We should all be concerned about the future because we will have to spend the rest of our lives there. – Charles F. Kettering
As a forester, I am always thinking future- what can be done now to best manage forests and ecosystems for the future, because “guess what”, we will always be headed towards the future and we want to pave for a “better” future for younger generations. This morning I was talking with a a colleague and he expressed his gratitude for me being of younger generation and being environmentally conscious. Even at my age, I am worried about the younger generation because like my elders, I to am only borrowing this land from generations below me and I want to make sure I pave a better path then generations before me because I have the education and science to make it better. I can not turn my head and say, well the next generation will fix it, I need to ACT NOW.
Anyways, off my soap box and to the point of this post. Best Forest Management. Recently, there was a small forest fire in my backyard and the yards around me. One of my neighbors decided to burn leaves but did not consult Mr. Smokey first! If they had asked Smokey the Bear prior they would have know it was way to dry and the winds would blow the warm coals and catch fire. So a fire broke out, affected 5 property owners, my property included. No building damages caused but the ground of the woodlot sitting between us all had been burned.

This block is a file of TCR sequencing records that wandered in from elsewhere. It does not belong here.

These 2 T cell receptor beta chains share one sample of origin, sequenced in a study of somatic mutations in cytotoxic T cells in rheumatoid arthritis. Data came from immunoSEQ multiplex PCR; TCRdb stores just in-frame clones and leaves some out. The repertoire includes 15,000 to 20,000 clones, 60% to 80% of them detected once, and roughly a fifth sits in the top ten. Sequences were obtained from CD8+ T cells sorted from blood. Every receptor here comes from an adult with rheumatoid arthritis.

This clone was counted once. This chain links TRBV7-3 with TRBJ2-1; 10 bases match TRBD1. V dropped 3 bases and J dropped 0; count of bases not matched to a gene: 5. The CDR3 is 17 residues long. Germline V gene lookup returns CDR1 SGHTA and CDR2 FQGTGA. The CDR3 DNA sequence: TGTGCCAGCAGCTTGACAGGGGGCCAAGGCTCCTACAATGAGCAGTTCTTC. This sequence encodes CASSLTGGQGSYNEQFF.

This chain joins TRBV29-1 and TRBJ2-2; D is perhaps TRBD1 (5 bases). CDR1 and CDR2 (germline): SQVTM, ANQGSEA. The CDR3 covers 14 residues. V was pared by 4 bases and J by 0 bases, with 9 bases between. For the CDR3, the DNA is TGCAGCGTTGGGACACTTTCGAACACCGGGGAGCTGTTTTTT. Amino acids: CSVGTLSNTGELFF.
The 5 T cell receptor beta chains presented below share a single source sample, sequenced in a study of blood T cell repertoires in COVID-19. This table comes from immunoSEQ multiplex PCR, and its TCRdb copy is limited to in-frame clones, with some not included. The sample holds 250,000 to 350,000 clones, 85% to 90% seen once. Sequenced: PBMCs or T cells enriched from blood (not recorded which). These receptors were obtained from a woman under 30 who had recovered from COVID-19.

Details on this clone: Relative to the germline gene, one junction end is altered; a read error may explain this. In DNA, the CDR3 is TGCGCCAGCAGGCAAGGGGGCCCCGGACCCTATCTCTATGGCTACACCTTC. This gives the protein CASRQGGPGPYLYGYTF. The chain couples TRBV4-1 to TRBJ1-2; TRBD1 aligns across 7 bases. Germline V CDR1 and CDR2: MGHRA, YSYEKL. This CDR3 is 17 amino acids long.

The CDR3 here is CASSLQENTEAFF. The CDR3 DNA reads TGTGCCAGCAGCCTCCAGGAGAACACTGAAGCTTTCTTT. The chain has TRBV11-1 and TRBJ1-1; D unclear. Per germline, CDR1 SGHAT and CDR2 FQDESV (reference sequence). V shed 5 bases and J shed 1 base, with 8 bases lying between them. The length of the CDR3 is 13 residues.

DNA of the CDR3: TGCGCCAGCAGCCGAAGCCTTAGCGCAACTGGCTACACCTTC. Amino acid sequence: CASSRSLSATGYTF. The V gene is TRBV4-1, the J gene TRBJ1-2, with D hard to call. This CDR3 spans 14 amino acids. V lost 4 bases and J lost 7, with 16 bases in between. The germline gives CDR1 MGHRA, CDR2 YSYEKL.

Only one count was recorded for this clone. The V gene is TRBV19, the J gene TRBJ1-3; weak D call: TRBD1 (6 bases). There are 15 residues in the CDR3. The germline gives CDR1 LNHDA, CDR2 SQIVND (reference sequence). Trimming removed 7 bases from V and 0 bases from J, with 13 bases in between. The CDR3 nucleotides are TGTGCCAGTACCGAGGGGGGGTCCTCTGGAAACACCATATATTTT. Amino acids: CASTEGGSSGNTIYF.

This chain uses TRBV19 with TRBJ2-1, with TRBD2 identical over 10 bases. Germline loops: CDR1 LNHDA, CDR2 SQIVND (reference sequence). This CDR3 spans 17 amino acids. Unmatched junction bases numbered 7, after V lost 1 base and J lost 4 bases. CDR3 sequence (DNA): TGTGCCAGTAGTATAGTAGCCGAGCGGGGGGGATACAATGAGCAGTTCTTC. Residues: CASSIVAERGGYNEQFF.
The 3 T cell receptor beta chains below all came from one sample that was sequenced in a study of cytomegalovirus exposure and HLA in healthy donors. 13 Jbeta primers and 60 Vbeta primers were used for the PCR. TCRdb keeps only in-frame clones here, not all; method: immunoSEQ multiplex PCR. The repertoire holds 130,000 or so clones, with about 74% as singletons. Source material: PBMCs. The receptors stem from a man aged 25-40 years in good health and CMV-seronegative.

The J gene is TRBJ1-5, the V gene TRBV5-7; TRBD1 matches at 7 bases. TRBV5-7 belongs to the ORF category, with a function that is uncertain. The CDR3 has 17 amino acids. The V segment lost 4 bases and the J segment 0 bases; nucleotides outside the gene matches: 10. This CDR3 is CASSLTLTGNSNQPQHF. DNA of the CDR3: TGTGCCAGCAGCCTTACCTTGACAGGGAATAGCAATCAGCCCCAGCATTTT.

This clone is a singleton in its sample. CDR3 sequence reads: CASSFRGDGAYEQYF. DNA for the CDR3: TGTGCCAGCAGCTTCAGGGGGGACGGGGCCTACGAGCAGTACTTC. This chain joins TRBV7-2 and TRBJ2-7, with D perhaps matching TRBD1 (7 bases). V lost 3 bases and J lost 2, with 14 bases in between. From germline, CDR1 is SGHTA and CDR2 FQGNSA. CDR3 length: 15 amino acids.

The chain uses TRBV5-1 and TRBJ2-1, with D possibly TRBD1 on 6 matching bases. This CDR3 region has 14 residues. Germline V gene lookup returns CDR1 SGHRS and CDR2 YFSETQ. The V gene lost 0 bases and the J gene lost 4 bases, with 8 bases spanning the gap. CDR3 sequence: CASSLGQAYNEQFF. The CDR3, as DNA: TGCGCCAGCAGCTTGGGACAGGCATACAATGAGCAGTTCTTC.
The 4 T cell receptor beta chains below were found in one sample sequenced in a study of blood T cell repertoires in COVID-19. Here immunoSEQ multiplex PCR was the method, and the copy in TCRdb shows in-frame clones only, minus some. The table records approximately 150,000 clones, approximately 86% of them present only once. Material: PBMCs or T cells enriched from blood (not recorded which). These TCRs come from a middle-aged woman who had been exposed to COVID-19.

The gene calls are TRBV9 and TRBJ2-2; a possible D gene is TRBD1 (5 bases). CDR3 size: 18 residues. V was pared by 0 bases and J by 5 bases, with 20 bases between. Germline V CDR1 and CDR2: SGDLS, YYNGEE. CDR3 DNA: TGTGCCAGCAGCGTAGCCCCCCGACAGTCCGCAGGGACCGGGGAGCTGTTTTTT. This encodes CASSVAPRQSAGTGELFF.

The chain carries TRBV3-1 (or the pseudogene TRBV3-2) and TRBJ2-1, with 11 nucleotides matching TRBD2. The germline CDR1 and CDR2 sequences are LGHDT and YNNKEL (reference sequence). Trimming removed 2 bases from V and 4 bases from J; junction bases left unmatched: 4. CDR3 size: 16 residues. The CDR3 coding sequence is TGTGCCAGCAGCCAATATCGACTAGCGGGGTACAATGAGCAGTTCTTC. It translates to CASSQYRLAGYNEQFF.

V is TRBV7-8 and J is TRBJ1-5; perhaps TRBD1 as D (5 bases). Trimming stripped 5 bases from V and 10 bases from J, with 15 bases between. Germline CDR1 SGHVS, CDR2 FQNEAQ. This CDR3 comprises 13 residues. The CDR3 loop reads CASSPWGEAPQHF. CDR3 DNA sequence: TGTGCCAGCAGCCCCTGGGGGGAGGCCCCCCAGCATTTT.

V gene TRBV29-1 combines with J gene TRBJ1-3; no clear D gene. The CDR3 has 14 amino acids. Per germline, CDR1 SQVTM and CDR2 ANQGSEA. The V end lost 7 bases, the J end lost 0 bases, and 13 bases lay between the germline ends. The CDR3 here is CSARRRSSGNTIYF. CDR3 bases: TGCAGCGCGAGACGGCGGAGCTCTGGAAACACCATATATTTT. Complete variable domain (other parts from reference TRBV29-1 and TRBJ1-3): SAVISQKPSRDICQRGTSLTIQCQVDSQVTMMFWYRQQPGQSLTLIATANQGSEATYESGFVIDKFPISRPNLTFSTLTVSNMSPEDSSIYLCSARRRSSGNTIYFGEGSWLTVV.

This type of fire is called a cool fire or surface fire, it was low burning and did not affect the canopy. Although, this fire was not a prescribed fire it still has its benefits. I know some of the landowners affected are not happy, but I tried explaining to them that its actually “good” and since they did not lose any mature trees they will see in the near future that it has benefited them. Forest fires have been used since forever because of all their benefits. Fires can minimize the spread of disease and insects, it can remove the presence of invasive species that are not used to fire, it can improve habitat, and promotes the growth of native trees, shrubs and wildflowers! The key here is native…fire helps bring back native species while burning out the non-natives and invasive species. Some species require fire to regenerate! Serotinous cones such as the jack pine need fire to open up the cone and release the seeds. Fire is healthy when done correctly.
Although this was not a prescribed fire, I believe it will benefit the area burned in a positive way. But lesson learned to neighbors–consult Smokey Bear and do not burn leaves when its dry as dry out!
Best management for the future may include the scarier approach